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Godfather: A Novel for Television, The (1/4)

1.01

original title: Godfather: A Novel for Television, The

Comparison:

  • TV Version
  • Theatrical Version
Release: May 21, 2011 - Author: Karl Gustav - Translator: DaxRider123 - external link: IMDB - more from this series

The shooting of the first Godfather movie were really nerve-stretching for Coppola, thus he originally decided not to direct the sequel. However, after the first movie was a huge box office success and praised by both the audience and the movie critics, Coppola didn't have to fear to be fired by the studio. Therefore, he was also able to set conditions if he was to direct and co-write the second Godfather movie.




One of these conditions said that he would be allowed to take all the scenes from both the first and the second movie to re-arrange them chronologically for a TV mini series. In addition to this structure the TV version also offers a few additional scenes or shows alternative footage (which - of course - also replaced too violent or sexual content).




5 years after the 2nd Godfather movie the TV mini series was aired on an US TV channel. To this day there does not exist a DVD version of this mini series.




The 4 reports will follow the TV version's structure, thus all the cuts will be listed in the correct chronological order. The first part mainly shows scenes from the second movie's theatrical version - only at the end of the first part you will finally see a few scenes from the first Godfather. The time designations will always be listed for both the TV and the theatrical version. The different types of cuts will always be listed as follows:




Exclusive Scenes in the TV Version


Exclusively Shown in the Theatrical Version


Alternative Scenes






The Godfather - A Novel for Television: Part 1




The title sequence is different for both versions. Of course, this doesn't count for the overall difference in time.



TV: 1:36 | G2: 1:08


The TV version starts with a few short sequences that actually follow later in the movie.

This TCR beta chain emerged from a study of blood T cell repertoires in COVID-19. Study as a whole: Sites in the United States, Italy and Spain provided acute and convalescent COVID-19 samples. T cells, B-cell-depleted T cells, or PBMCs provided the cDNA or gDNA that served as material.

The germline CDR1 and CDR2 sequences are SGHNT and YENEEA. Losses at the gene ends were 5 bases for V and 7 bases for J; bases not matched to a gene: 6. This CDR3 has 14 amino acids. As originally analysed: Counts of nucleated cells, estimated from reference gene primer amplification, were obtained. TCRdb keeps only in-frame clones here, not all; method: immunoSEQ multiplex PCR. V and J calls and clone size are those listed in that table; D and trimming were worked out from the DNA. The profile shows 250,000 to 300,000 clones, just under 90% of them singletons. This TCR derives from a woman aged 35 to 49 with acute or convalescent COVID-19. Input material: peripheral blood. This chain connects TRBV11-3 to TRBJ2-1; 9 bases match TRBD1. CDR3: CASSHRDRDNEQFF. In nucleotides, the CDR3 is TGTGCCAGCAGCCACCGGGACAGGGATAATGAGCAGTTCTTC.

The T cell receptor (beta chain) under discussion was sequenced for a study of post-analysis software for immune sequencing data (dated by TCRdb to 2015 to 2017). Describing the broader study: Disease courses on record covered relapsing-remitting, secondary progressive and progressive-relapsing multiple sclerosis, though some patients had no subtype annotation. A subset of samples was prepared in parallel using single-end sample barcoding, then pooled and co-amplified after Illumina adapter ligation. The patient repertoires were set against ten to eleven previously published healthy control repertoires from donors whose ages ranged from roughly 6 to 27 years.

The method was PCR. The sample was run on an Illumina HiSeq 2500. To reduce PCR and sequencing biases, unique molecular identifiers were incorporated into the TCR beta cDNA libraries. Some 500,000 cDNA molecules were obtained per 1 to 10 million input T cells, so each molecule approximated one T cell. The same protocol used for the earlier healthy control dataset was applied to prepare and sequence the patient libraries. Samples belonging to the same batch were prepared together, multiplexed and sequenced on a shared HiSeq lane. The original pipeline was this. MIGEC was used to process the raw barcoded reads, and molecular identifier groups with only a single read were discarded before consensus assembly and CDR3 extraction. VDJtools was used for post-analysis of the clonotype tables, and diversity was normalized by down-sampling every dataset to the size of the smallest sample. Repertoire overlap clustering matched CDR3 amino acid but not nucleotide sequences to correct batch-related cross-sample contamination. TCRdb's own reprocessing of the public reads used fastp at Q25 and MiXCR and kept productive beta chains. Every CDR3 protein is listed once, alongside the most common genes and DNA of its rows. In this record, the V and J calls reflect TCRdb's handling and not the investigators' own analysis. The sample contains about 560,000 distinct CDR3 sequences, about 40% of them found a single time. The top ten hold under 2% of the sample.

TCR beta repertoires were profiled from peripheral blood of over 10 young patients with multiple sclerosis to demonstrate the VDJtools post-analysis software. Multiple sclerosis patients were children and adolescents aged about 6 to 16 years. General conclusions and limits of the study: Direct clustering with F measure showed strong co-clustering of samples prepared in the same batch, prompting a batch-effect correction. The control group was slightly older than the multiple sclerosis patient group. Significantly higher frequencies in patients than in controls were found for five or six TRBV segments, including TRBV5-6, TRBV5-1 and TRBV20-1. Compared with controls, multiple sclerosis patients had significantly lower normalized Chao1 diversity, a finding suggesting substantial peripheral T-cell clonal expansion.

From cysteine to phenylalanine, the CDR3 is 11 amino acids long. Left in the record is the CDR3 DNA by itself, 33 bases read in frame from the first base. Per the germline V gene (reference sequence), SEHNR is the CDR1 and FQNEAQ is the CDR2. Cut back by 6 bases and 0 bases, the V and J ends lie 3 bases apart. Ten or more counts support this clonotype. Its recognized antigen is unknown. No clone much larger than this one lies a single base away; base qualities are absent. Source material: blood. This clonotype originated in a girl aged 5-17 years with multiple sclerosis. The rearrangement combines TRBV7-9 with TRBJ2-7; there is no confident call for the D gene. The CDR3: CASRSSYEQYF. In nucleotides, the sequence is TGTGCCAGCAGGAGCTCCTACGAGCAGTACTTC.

118s



TV: 3:33 | G2: 1:08


Vito's father's funeral procession is shown a little earlier in the Theatrical version (which at this point also shows a text).


34.5s




TV: 5:08 | G2: 3:16


Don Ciccio's men knock at the Andolini's front door and want to take Vito with them since (just as his father) is said to be a troublemaker. His mother holds Vito back and tells them that she will turn him in herself.


41.5s




TV: 10:27 | G2: 7:55


In the arrivals hall in New York they observe Vito's eyes. He's marked with an X and then sent to a different area to wait for teh results. In this room you see other immigrants who are also waiting.


41s




TV: 11:56 | G2: 10:04


After Vito was brought to his room on the quarantine-station, the TV version fades out when he's standing at the window to look at the Statue of Liberty. In the theatrical version he additionally sits down on the chair and you can hear Vito humming the Godfather-theme with his child-like voice. Then the movie fades to Vito's grandson Anthony who's having his First Communion.


26s




At this point, the Theatrical version jumps to the year 1958 (which will follow later in this 4-part-report).
The part of the movie that takes place in 1917 was re-arranged.

In the TV version you see Vito bringing some groceries to a customer. In the theatrical version, this scene follows much later and is (apart from the transition effects) identical. The theatrical version instead shows Vito getting his son out of bed and holding him in his arms. In the TV version you see that a little later - the scene is slightly different (transition towards the middle) and slightly shorter. Additionally, only the theatrical version shows a text that tells us the year (1917) the scene takes place as well as Vito's name.



TV: 12:34 | G2: 42:17